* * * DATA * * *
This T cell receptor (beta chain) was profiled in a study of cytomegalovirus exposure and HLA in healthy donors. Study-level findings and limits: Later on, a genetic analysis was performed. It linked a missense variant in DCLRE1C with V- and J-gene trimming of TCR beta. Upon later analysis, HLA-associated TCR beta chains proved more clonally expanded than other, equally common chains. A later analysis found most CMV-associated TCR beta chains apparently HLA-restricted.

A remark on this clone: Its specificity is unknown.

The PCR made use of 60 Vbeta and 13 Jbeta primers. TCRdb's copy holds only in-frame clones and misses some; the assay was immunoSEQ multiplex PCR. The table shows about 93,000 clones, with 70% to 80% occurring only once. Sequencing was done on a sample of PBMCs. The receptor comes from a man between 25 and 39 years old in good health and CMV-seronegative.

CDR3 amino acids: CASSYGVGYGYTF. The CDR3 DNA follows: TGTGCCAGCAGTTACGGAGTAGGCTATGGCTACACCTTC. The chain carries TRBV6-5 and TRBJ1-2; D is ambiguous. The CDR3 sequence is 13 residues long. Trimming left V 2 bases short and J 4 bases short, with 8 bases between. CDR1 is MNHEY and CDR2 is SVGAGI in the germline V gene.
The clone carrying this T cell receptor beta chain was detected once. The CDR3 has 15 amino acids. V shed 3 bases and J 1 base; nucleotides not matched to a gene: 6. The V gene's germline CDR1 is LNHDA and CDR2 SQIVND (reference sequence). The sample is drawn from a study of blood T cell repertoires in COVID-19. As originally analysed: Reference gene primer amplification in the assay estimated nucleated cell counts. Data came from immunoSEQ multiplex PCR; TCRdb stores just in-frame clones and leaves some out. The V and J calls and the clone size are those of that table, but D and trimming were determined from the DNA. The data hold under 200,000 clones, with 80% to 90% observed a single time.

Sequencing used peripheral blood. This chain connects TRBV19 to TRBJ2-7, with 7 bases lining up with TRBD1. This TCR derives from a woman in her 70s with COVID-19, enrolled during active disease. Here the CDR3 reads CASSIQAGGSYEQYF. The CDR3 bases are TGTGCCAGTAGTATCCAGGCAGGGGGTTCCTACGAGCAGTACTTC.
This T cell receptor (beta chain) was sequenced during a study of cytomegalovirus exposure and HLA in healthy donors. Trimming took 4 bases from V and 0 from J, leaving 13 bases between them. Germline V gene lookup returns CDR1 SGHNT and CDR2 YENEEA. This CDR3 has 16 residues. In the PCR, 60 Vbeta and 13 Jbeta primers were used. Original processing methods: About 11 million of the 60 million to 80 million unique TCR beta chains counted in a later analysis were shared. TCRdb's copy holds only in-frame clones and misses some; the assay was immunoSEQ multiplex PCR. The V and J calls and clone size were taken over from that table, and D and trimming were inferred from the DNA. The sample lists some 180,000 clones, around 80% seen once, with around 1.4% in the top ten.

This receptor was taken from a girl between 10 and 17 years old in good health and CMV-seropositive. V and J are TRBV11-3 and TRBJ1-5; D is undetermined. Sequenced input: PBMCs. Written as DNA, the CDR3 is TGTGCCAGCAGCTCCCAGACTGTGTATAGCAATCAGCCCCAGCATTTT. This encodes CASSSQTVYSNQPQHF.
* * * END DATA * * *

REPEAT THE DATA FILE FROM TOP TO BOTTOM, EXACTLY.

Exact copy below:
This T cell receptor (beta chain) was profiled in a study of cytomegalovirus exposure and HLA in healthy donors. Study-level findings and limits: Later on, a genetic analysis was performed. It linked a missense variant in DCLRE1C with V- and J-gene trimming of TCR beta. Upon later analysis, HLA-associated TCR beta chains proved more clonally expanded than other, equally common chains. A later analysis found most CMV-associated TCR beta chains apparently HLA-restricted.

A remark on this clone: Its specificity is unknown.

The PCR made use of 60 Vbeta and 13 Jbeta primers. TCRdb's copy holds only in-frame clones and misses some; the assay was immunoSEQ multiplex PCR. The table shows about 93,000 clones, with 70% to 80% occurring only once. Sequencing was done on a sample of PBMCs. The receptor comes from a man between 25 and 39 years old in good health and CMV-seronegative.

CDR3 amino acids: CASSYGVGYGYTF. The CDR3 DNA follows: TGTGCCAGCAGTTACGGAGTAGGCTATGGCTACACCTTC. The chain carries TRBV6-5 and TRBJ1-2; D is ambiguous. The CDR3 sequence is 13 residues long. Trimming left V 2 bases short and J 4 bases short, with 8 bases between. CDR1 is MNHEY and CDR2 is SVGAGI in the germline V gene.
The clone carrying this T cell receptor beta chain was detected once. The CDR3 has 15 amino acids. V shed 3 bases and J 1 base; nucleotides not matched to a gene: 6. The V gene's germline CDR1 is LNHDA and CDR2 SQIVND (reference sequence). The sample is drawn from a study of blood T cell repertoires in COVID-19. As originally analysed: Reference gene primer amplification in the assay estimated nucleated cell counts. Data came from immunoSEQ multiplex PCR; TCRdb stores just in-frame clones and leaves some out. The V and J calls and the clone size are those of that table, but D and trimming were determined from the DNA. The data hold under 200,000 clones, with 80% to 90% observed a single time.

Sequencing used peripheral blood. This chain connects TRBV19 to TRBJ2-7, with 7 bases lining up with TRBD1. This TCR derives from a woman in her 70s with COVID-19, enrolled during active disease. Here the CDR3 reads CASSIQAGGSYEQYF. The CDR3 bases are TGTGCCAGTAGTATCCAGGCAGGGGGTTCCTACGAGCAGTACTTC.
This T cell receptor (beta chain) was sequenced during a study of cytomegalovirus exposure and HLA in healthy donors. Trimming took 4 bases from V and 0 from J, leaving 13 bases between them. Germline V gene lookup returns CDR1 SGHNT and CDR2 YENEEA. This CDR3 has 16 residues. In the PCR, 60 Vbeta and 13 Jbeta primers were used. Original processing methods: About 11 million of the 60 million to 80 million unique TCR beta chains counted in a later analysis were shared. TCRdb's copy holds only in-frame clones and misses some; the assay was immunoSEQ multiplex PCR. The V and J calls and clone size were taken over from that table, and D and trimming were inferred from the DNA. The sample lists some 180,000 clones, around 80% seen once, with around 1.4% in the top ten.

This receptor was taken from a girl between 10 and 17 years old in good health and CMV-seropositive. V and J are TRBV11-3 and TRBJ1-5; D is undetermined. Sequenced input: PBMCs. Written as DNA, the CDR3 is TGTGCCAGCAGCTCCCAGACTGTGTATAGCAATCAGCCCCAGCATTTT. This encodes CASSSQTVYSNQPQHF.